A Comparison of Monthly Payments

40-year mortgages are rare, and only marginally lower your monthly payment. The example below illustrates a payment schedule (using interest rates of 4.25% and 4% respectively) for a 40-year FRM versus a 30-year FRM for a $400,000 loan.

The monthly payment is only $175 less (or $44 per month for every $100,000). If you analyze the two loans over a 7 year period, then the 40-year loan has $10,018 more interest charges and you will owe 24,733 more. (You only paid about $14,000 more in payments).

Example of Monthly Payment and Pay off Schedule for $400,000 loan:

30-Year FRM40-Year FRMDifference
Interest Rae4.0%4.25%0.25%
Monthly Payment$1734$1,910$175
Balance at end of 7 years$344,238$368,971$24,733
Total Interest at end of 7 years$104,649$114,667$10,018
Total Interest at end of loan$344,238$432,551$148,073

Note: Interest rates are for illustrative purposes only.

Benefits, Risks and Alternatives for a 40-Year Mortgage Loan

The main benefit of a 40-year mortgage is low beginning payments. This can be a good choice if you meet one of the following situations:

  • Starting your career and have limited income, that you expect to increase.
  • Want to move to an expensive area, for example for schooling reasons, and can’t afford high monthly payments.
  • Planning to move in a few years, but want flexibility to keep mortgage payments fixed if you don’t move.
  • Want the flexibility of low fixed required payments, with the opportunity to make lump sum or monthly-accelerated prepayments.

The risks of a-year mortgage are:

  1. Your budget calculations were off due to either lower income and/or higher monthly expenses than originally projected. Since you started with low payments, you really have no room to move if you need to change your payment schedule. If you moved into a higher priced area, or a larger house than you really could afford, then your other expenses may be higher than you originally planned.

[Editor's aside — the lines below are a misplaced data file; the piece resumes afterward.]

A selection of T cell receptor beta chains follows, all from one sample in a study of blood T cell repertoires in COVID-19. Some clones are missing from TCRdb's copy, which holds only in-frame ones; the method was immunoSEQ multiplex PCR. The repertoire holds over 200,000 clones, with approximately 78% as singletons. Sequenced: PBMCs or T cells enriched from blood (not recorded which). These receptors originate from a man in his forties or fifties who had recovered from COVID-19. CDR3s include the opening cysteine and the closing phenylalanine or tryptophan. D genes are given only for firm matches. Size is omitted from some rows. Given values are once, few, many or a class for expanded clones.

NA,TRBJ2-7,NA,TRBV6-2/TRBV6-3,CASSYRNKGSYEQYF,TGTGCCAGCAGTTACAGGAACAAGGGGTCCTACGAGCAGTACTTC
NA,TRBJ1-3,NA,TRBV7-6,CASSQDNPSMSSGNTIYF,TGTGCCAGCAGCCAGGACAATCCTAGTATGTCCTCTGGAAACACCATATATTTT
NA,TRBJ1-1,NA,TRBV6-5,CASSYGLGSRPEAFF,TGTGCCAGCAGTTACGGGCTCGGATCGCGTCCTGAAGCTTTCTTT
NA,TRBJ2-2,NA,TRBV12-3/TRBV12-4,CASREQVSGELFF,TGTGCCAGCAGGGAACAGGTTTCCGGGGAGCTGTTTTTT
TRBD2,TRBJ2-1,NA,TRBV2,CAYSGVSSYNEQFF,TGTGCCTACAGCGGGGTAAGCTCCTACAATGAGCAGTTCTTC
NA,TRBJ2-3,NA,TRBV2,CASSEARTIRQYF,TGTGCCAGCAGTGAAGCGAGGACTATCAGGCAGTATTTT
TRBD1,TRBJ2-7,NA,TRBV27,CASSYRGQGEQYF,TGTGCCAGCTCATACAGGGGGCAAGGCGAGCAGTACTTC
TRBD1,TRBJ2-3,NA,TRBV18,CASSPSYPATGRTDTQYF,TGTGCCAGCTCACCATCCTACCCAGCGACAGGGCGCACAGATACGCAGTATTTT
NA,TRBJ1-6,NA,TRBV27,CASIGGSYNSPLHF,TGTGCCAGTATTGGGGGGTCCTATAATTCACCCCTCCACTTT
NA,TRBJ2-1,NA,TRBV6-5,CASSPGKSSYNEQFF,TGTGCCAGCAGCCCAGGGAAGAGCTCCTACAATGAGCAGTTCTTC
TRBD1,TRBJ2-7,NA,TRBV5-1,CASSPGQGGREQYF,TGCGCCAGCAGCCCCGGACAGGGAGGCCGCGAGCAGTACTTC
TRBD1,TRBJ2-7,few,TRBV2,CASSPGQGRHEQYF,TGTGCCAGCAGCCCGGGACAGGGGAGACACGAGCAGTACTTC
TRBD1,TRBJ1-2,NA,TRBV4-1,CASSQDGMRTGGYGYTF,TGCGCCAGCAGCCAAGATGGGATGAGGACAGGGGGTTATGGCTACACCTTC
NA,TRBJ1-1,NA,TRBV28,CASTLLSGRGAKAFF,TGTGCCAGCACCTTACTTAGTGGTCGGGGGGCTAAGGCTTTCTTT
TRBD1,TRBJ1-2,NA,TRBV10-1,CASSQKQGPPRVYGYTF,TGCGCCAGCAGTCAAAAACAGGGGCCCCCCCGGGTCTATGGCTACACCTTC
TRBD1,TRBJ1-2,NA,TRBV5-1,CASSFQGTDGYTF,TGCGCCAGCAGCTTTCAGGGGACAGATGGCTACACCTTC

2. You need to sell the house because you need to move (job relocation, can’t afford payments) and your equity position has worsened. Many borrower plan on paying off loans by selling property at appreciated values. Therefore, they feel that they could enjoy both low monthly payments and make money on the sale. Unfortunately, housing prices also go down, and if you haven’t put equity in your property, you may not be able to pay off the loan from the proceeds of the sale.
Quick tip

start by looking at a 30-year frm at today’s low interest rates. get a mortgage quote from one of mortgage lender providers.

Before looking into a low payment 40-year mortgage loan, I suggest that you carefully follow these steps:

  1. Use the mortgage affordability calculator to see how much you can afford based on your income, down payment and a 30-year FRM.
  2. Budget carefully your monthly expenses vs. your monthly income. Make sure that you are saving money in a rainy day fund, savings account and down payment funds.
  3. Look into a 7/1 ARM for a lower interest rate, with the initial interest rate locked into a 7 year period. Make sure that you have sufficient assets to deal with the risk of the payment change.